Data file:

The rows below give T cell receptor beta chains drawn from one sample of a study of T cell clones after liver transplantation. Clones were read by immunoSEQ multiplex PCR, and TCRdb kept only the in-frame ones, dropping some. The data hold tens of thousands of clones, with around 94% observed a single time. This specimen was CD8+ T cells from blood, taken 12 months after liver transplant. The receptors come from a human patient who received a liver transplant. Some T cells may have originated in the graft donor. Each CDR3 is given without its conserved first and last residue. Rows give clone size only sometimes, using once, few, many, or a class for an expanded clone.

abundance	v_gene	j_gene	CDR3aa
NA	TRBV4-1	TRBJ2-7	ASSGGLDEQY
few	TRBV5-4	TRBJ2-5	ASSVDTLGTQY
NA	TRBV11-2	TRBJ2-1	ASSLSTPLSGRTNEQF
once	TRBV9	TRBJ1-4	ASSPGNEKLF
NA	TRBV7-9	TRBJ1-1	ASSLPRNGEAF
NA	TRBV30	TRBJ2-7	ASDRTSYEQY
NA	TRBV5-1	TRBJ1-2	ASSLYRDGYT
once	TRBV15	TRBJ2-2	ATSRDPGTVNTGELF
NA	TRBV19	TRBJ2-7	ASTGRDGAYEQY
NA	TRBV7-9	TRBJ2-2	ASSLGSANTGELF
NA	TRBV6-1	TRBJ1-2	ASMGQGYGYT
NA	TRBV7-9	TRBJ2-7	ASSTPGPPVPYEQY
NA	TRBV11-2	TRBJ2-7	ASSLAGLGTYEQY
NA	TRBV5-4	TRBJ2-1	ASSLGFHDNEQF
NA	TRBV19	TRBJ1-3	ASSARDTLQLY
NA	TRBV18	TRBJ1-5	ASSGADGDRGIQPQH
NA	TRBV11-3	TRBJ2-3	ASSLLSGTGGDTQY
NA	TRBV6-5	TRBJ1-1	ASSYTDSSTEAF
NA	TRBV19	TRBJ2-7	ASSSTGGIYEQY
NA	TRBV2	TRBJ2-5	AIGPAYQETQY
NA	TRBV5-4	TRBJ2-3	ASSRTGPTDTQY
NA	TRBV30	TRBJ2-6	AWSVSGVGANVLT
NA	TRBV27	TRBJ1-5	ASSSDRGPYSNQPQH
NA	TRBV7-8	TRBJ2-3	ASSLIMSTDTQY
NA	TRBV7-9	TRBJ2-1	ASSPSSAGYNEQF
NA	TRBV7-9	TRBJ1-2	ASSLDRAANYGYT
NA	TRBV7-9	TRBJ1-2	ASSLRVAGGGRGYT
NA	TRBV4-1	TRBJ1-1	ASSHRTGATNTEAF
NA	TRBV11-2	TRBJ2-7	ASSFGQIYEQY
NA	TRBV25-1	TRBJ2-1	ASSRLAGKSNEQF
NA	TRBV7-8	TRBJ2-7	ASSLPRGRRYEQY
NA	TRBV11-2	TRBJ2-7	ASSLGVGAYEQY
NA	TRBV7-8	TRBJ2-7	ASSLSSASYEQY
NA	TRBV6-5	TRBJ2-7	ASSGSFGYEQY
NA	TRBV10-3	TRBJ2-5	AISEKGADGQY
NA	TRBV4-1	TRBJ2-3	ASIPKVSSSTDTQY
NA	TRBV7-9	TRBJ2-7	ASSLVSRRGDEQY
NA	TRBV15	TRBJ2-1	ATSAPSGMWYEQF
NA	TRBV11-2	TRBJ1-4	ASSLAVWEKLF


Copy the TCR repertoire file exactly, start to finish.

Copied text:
The rows below give T cell receptor beta chains drawn from one sample of a study of T cell clones after liver transplantation. Clones were read by immunoSEQ multiplex PCR, and TCRdb kept only the in-frame ones, dropping some. The data hold tens of thousands of clones, with around 94% observed a single time. This specimen was CD8+ T cells from blood, taken 12 months after liver transplant. The receptors come from a human patient who received a liver transplant. Some T cells may have originated in the graft donor. Each CDR3 is given without its conserved first and last residue. Rows give clone size only sometimes, using once, few, many, or a class for an expanded clone.

abundance	v_gene	j_gene	CDR3aa
NA	TRBV4-1	TRBJ2-7	ASSGGLDEQY
few	TRBV5-4	TRBJ2-5	ASSVDTLGTQY
NA	TRBV11-2	TRBJ2-1	ASSLSTPLSGRTNEQF
once	TRBV9	TRBJ1-4	ASSPGNEKLF
NA	TRBV7-9	TRBJ1-1	ASSLPRNGEAF
NA	TRBV30	TRBJ2-7	ASDRTSYEQY
NA	TRBV5-1	TRBJ1-2	ASSLYRDGYT
once	TRBV15	TRBJ2-2	ATSRDPGTVNTGELF
NA	TRBV19	TRBJ2-7	ASTGRDGAYEQY
NA	TRBV7-9	TRBJ2-2	ASSLGSANTGELF
NA	TRBV6-1	TRBJ1-2	ASMGQGYGYT
NA	TRBV7-9	TRBJ2-7	ASSTPGPPVPYEQY
NA	TRBV11-2	TRBJ2-7	ASSLAGLGTYEQY
NA	TRBV5-4	TRBJ2-1	ASSLGFHDNEQF
NA	TRBV19	TRBJ1-3	ASSARDTLQLY
NA	TRBV18	TRBJ1-5	ASSGADGDRGIQPQH
NA	TRBV11-3	TRBJ2-3	ASSLLSGTGGDTQY
NA	TRBV6-5	TRBJ1-1	ASSYTDSSTEAF
NA	TRBV19	TRBJ2-7	ASSSTGGIYEQY
NA	TRBV2	TRBJ2-5	AIGPAYQETQY
NA	TRBV5-4	TRBJ2-3	ASSRTGPTDTQY
NA	TRBV30	TRBJ2-6	AWSVSGVGANVLT
NA	TRBV27	TRBJ1-5	ASSSDRGPYSNQPQH
NA	TRBV7-8	TRBJ2-3	ASSLIMSTDTQY
NA	TRBV7-9	TRBJ2-1	ASSPSSAGYNEQF
NA	TRBV7-9	TRBJ1-2	ASSLDRAANYGYT
NA	TRBV7-9	TRBJ1-2	ASSLRVAGGGRGYT
NA	TRBV4-1	TRBJ1-1	ASSHRTGATNTEAF
NA	TRBV11-2	TRBJ2-7	ASSFGQIYEQY
NA	TRBV25-1	TRBJ2-1	ASSRLAGKSNEQF
NA	TRBV7-8	TRBJ2-7	ASSLPRGRRYEQY
NA	TRBV11-2	TRBJ2-7	ASSLGVGAYEQY
NA	TRBV7-8	TRBJ2-7	ASSLSSASYEQY
NA	TRBV6-5	TRBJ2-7	ASSGSFGYEQY
NA	TRBV10-3	TRBJ2-5	AISEKGADGQY
NA	TRBV4-1	TRBJ2-3	ASIPKVSSSTDTQY
NA	TRBV7-9	TRBJ2-7	ASSLVSRRGDEQY
NA	TRBV15	TRBJ2-1	ATSAPSGMWYEQF
NA	TRBV11-2	TRBJ1-4	ASSLAVWEKLF